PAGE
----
By Peter Knegt | Indiewire January 27, 2009 at 7:00AM
Lee Daniels' "Push: Based on a novel by Sapphire" and Louise Psihoyos' "The Cove" were selected as the best narrative and documentary films at the 2009 Sundance Film Festival in a poll of film critics and bloggers conducted over the weekend by indieWIRE. Oddly enough, the choices mirror the results of the Sundance Audience Awards, where each won in the U.S. categories. [The official Sundance '09 award winners were announced on Saturday.]
"Push," which also won the U.S Narrative Grand Jury Prize, details the story of Precious, an obese African-American teenager facing remarkable obstacles in 1980s Harlem. The film edged out Lynn Shelton's "Humpday," Nicolas Winding Refn's "Bronson," and Armando Iannucci's "In The Loop" for best narrative film, and also won two of the top slots in the poll's best performance category. Mo'Nique found an overwhelming majority of the votes for her terrifying work as Precious' mother, while her co-star Gabourrey Sidibe also placed among the top six votegetters.
In the documentary category, "The Cove," about a group of activists seeking to expose the evils of a Japanese company that captures dolphins, beat out Anders Ostergaard's "Burma VJ," and Ondi Timoner's Grand Jury Prize winner "We Live In Public" (which one voter commented was "the scariest film [they] have seen ever at Sundance.")
indieWIRE also asked critics and bloggers to name their worst cinematic experience at Sundance was. With only a few votes separating the top picks, Gregor Jordan's Bret Easton Ellis adaptation "The Informers," starring Billy Bob Thornton, Mickey Rourke and Winona Ryder, led the poll, beating out Jeff Lipsky's "Once More With Feeling," John Krasinski's "Brief Interviews with Hideous Men," and Michael Polish's "Manure," which also stars Thornton.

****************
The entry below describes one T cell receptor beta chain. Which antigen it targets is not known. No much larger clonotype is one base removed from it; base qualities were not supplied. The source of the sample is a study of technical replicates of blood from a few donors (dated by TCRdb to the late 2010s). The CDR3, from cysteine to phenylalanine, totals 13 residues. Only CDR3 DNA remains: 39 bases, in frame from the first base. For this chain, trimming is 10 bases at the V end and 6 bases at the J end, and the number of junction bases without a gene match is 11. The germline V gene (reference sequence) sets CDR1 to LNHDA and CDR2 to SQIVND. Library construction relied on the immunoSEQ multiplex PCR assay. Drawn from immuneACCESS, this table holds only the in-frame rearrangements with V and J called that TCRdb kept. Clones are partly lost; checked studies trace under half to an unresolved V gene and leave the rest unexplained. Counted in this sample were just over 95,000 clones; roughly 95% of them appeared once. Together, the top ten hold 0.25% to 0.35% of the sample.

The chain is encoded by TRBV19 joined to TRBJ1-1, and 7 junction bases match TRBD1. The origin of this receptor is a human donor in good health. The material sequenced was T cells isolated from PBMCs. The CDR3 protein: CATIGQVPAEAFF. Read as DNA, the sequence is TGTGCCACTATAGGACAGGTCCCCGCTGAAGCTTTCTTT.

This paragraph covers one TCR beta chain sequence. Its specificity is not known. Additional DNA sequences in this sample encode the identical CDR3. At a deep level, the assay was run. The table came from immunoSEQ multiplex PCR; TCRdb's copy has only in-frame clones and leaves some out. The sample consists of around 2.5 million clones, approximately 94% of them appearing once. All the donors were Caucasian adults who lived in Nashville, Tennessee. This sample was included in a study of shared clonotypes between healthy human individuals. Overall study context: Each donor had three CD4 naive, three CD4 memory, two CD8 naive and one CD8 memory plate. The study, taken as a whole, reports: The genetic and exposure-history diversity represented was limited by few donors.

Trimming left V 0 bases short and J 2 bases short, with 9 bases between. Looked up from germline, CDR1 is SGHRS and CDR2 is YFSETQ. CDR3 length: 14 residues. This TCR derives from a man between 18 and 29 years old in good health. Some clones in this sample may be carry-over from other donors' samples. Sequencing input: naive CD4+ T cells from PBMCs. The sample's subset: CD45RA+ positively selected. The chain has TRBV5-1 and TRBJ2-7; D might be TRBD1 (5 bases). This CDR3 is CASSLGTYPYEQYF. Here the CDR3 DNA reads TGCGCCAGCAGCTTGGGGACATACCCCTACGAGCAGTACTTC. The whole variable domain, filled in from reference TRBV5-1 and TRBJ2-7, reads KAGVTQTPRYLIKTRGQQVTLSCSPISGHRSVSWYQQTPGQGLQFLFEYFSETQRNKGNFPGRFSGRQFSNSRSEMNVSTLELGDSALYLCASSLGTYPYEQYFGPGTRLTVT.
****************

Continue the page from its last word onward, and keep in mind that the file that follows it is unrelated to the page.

More than 30 writers - ranging from the now infamous John Anderson to B. Ruby Rich to LA Weekly's Scott Foundas, were surveyed, also anonymously offering comments on their selections.
"This year was a brutal one for the festival," one writer said. "Most of the best American independent film, and that was scarce, was relegated to New Frontiers or the Spectrum. It is strange to me that a festival that launched some of the best and most important independent film in American cannot tighten up its programming to be more selective, to find better work and not give in to what seems to be outside pressure to show mediocre work. Death to the Hollywood audition film and viva originality!"
Another directed related anger at a specific film. "'Once More With Feeling' is not merely the worst of the festival," they said. "It is one of the worst films that I have ever seen. If it cost anywhere near five hundred thousand dollars, someone should be beheaded."
Others were much less pessimistic: "How nice to see a Sundance where the quality of the festival was not judged by how many films sold and for how much. Is it a coincidence that the strongest Sundance lineup in years was also the one that did not result in any big ticket acquisitions a la 'Little Miss Sunshine' or, um, 'Happy, Texas'? It probably was, actually. But as I think back on it I'd like to rewrite this festival in my mind as the Sundance that started to fight back -- just a little bit -- at the increasing, ongoing, and ominous convergence of film writing and business reporting."